EOD04 is a new media installation based on special species of fish that perceive their environment, and communicate with each other, by emitting electric signals in water, either in pulses or waves. The project explores the electro-sensing and electro-communication mechanisms of weakly electrical fish, including JAR -the means by which a fish avoids attempts by other fish to jam its frequency- and thus investigates communication and non-communication between individual fish as well as between fish and people (interspecies communication).

The installation is based on 3 plexiglass tubes (1200 L x 20Ø) with a custom integrated audio filtering and amplifying and electro tracking system. Each tube contains an array of antennas/electrodes allow to capture the fish signals, which are directly linked to two speakers transforming these signals into sound. What the viewer hears is the fish electro-communication and active object sensing and communication apparatus. Furthermore, in each tube an array of LED light is placed. The light tracks the fish position based on its EOD. The sound can be routed out of the tubes by using a stereo mini-jack.


Biomimetic Futures

Inspired by the remarkable capabilities of weakly electric fish in detecting and recognizing objects with their electric sense, one could design technical sensor systems that can solve sensing problems by applying the principles of active electrolocation to devices that produce electrical current pulses in water and simultaneously sense local current densities. Depending on the specific task, sensors can be designed which detect an object, localize it in space, determine its distance, and measure certain object properties such as material properties, thickness, or material faults. Infused with artificial intelligence it could create holistic ecosystems that connect the physical architecture with the living (eco)systems.


Bio-Electricity: A Spark in The Darkness

There are many other life-electricity associations that come to mind, they are more tenuous but they are there, mostly fiction or anecdotal. When they clone an animal, they first take an egg cell and remove the original genes and substitute the DNA from the animal they want to clone. They then have to zap the cell with electricity which starts the first division. Michelangelo depicting the Creation of Adam had God giving Adam the spark of life. In Frankenstein, the monster is brought to life with a spark from captured lightning. Our own nervous system uses an electrochemical signaling system, like an incessant ‘electric storm.’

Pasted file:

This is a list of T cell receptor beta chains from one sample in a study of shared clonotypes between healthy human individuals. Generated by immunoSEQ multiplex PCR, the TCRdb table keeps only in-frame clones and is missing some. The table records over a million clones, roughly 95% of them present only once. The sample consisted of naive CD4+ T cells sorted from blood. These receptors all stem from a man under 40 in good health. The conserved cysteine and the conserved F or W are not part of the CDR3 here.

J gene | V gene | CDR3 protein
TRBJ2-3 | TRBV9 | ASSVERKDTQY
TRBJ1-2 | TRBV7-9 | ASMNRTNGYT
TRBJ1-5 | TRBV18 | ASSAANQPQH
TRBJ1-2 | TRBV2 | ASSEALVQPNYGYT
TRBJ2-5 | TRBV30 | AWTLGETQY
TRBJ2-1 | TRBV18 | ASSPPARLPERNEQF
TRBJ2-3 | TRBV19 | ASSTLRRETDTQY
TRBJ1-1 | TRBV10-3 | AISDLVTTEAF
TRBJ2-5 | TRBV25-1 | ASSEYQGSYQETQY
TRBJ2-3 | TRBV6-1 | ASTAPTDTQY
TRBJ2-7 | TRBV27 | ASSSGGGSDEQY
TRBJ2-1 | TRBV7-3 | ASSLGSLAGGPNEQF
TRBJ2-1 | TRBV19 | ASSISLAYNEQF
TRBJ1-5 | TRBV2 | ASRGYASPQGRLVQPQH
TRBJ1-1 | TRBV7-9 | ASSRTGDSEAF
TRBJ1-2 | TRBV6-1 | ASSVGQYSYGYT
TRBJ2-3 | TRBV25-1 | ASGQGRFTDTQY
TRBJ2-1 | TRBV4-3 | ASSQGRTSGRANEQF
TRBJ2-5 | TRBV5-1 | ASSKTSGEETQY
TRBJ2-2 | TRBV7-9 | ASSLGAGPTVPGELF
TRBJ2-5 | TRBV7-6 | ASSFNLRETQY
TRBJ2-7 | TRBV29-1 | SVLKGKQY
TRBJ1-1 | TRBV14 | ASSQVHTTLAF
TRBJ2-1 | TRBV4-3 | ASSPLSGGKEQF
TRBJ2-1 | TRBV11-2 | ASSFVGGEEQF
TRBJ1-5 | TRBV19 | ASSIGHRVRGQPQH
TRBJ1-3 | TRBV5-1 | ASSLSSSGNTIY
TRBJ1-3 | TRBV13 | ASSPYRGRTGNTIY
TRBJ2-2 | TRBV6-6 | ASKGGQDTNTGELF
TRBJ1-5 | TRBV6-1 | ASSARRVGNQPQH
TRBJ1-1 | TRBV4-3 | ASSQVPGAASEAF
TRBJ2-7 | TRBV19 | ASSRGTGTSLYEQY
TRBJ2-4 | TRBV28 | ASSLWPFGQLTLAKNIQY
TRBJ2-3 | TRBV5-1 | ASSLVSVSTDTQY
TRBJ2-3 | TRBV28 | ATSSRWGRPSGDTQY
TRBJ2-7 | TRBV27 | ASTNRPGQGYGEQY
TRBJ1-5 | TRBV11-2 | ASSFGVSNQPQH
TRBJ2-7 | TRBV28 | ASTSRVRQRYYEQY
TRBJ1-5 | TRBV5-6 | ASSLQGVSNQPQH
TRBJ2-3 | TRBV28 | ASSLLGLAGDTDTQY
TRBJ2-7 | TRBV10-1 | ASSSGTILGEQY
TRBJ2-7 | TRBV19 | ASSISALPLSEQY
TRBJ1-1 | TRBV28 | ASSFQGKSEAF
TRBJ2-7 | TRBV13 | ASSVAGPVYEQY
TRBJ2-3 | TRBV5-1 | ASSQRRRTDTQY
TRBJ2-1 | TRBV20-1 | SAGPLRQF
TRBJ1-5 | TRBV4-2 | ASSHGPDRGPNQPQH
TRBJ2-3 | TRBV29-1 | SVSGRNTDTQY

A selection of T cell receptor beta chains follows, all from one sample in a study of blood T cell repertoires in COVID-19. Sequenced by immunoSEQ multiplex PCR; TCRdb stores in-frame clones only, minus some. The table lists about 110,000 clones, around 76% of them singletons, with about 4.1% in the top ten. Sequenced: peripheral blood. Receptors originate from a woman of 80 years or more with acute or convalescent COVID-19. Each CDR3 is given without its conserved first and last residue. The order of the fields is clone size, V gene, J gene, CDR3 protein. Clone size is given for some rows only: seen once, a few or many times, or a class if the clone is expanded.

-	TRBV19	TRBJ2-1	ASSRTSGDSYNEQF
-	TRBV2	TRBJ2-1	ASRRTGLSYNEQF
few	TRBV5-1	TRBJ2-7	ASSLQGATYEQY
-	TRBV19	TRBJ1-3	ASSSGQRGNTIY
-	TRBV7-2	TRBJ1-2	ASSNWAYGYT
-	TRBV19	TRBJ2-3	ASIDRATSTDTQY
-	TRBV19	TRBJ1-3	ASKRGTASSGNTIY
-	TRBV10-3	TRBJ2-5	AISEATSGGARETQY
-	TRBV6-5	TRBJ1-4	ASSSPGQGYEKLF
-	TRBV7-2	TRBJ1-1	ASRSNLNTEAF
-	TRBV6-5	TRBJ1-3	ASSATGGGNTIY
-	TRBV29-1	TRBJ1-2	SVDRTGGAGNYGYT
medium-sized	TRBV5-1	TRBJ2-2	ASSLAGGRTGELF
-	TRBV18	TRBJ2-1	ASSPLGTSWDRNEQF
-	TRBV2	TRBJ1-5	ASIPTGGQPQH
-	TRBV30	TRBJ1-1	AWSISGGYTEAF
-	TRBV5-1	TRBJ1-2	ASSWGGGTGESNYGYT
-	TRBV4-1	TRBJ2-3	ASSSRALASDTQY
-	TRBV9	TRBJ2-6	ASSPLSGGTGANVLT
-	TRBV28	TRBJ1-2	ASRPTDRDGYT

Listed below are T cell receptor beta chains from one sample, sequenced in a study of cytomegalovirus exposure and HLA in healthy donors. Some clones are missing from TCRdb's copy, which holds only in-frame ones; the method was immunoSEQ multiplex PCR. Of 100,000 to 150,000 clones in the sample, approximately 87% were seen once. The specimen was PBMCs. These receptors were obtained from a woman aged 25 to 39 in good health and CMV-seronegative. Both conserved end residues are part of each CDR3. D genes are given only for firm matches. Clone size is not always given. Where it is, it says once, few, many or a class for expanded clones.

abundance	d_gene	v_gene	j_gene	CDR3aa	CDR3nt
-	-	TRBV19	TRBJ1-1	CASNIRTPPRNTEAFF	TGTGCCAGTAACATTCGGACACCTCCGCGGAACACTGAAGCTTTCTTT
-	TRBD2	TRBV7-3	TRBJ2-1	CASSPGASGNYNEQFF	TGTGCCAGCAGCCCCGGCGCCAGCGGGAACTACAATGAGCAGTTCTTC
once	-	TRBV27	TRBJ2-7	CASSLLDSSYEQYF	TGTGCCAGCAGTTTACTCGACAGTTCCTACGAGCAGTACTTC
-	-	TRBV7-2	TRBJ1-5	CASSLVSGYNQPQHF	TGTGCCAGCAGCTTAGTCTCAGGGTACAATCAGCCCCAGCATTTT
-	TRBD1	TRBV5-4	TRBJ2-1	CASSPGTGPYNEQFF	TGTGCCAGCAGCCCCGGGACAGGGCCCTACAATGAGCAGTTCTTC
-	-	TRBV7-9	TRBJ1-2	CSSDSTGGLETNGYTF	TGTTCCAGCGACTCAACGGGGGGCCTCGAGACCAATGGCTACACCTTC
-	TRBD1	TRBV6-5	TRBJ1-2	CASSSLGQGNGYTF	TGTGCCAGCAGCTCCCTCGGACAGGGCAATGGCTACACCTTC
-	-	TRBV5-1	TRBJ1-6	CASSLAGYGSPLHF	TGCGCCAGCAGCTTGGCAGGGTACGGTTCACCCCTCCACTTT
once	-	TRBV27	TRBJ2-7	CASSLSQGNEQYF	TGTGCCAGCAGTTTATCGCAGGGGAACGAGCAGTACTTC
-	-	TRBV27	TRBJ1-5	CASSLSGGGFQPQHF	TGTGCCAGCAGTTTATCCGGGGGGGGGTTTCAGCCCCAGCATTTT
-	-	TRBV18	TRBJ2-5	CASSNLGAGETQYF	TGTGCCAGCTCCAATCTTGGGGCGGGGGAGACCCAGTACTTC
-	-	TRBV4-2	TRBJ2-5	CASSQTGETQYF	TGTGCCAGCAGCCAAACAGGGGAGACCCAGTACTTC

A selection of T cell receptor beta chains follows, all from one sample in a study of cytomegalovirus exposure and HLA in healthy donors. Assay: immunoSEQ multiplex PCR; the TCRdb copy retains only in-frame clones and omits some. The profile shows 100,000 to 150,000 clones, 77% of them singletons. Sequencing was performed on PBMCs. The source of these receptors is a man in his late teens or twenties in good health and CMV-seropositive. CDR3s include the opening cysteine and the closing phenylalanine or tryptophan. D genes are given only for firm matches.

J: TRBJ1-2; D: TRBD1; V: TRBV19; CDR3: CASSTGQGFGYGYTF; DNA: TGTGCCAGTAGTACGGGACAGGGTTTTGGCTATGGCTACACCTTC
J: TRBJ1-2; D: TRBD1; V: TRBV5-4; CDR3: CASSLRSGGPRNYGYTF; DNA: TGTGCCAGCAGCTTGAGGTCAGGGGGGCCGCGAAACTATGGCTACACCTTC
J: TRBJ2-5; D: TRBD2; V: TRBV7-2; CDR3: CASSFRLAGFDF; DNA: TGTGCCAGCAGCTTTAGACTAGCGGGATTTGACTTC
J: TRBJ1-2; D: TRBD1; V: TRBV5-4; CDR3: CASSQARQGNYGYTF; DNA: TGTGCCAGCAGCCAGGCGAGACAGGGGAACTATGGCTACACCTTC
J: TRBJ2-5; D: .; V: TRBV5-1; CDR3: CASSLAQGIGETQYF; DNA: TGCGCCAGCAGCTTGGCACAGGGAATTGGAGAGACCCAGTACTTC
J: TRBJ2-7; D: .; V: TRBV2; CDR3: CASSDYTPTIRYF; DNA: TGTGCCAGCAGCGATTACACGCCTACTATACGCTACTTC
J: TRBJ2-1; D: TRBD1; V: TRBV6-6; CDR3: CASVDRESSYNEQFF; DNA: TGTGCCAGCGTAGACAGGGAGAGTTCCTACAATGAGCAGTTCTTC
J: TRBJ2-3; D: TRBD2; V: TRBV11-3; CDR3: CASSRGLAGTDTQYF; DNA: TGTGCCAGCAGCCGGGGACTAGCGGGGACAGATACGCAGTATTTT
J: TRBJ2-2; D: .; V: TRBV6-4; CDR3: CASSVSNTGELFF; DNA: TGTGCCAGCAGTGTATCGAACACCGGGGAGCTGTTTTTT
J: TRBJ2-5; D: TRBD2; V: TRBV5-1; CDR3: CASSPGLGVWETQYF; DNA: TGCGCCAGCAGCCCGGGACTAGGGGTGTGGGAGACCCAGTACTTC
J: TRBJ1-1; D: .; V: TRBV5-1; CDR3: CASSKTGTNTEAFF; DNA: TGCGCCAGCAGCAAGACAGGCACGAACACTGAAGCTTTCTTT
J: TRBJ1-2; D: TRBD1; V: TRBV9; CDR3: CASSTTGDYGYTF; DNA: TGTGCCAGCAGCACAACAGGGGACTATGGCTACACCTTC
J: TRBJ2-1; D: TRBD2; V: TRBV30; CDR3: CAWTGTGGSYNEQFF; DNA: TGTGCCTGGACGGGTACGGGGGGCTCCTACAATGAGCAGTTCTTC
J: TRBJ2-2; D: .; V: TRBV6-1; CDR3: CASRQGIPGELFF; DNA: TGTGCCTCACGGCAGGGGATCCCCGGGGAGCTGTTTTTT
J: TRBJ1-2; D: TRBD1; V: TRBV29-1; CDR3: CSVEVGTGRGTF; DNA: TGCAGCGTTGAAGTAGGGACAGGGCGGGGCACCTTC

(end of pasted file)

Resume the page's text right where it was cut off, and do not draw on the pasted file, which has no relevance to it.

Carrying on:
The modern world is dominated by electricity with an endless profusion of it’s technological applications. In medicine, and particularly in fields more or less connected to neurosciences – electricity is even more pervasive. Most of the electric apparatus we developed and knowledge that we acquired over the years is thanks to the study of the electric fish. From this perspective EOD04 can be contextualised as a media archeology work of art.



Communication can go far beyond the ‘common one’. Weakly electric fishes, for instance, develop intricate and fascinating ways to communicate. They ‘sing’ electric duets, electric courtship songs and sabotage each others frequencies to create an intelligent network of communication signals. Technology makes these signals touchable, audible and visibly perceivable and introduces new dimensions of communication, compromising the prevailing anthropocentric viewpoint in art. As a consequence; a new concept and perspective upon ‘man – nature – technology’ interaction is born in art. The concept exists through a technologically mediated ecosystem from which the artist extracts information. It’s novel, because of the high level of technological control over these biological systems, a prime requirement to make a radical change in interspecies communication possible


◊ EOD04 is a produced by Frederik De Wilde with the support of the University HasseltSpecial thanks to Prof. Jean Manca and lab manager Michel De Roeve.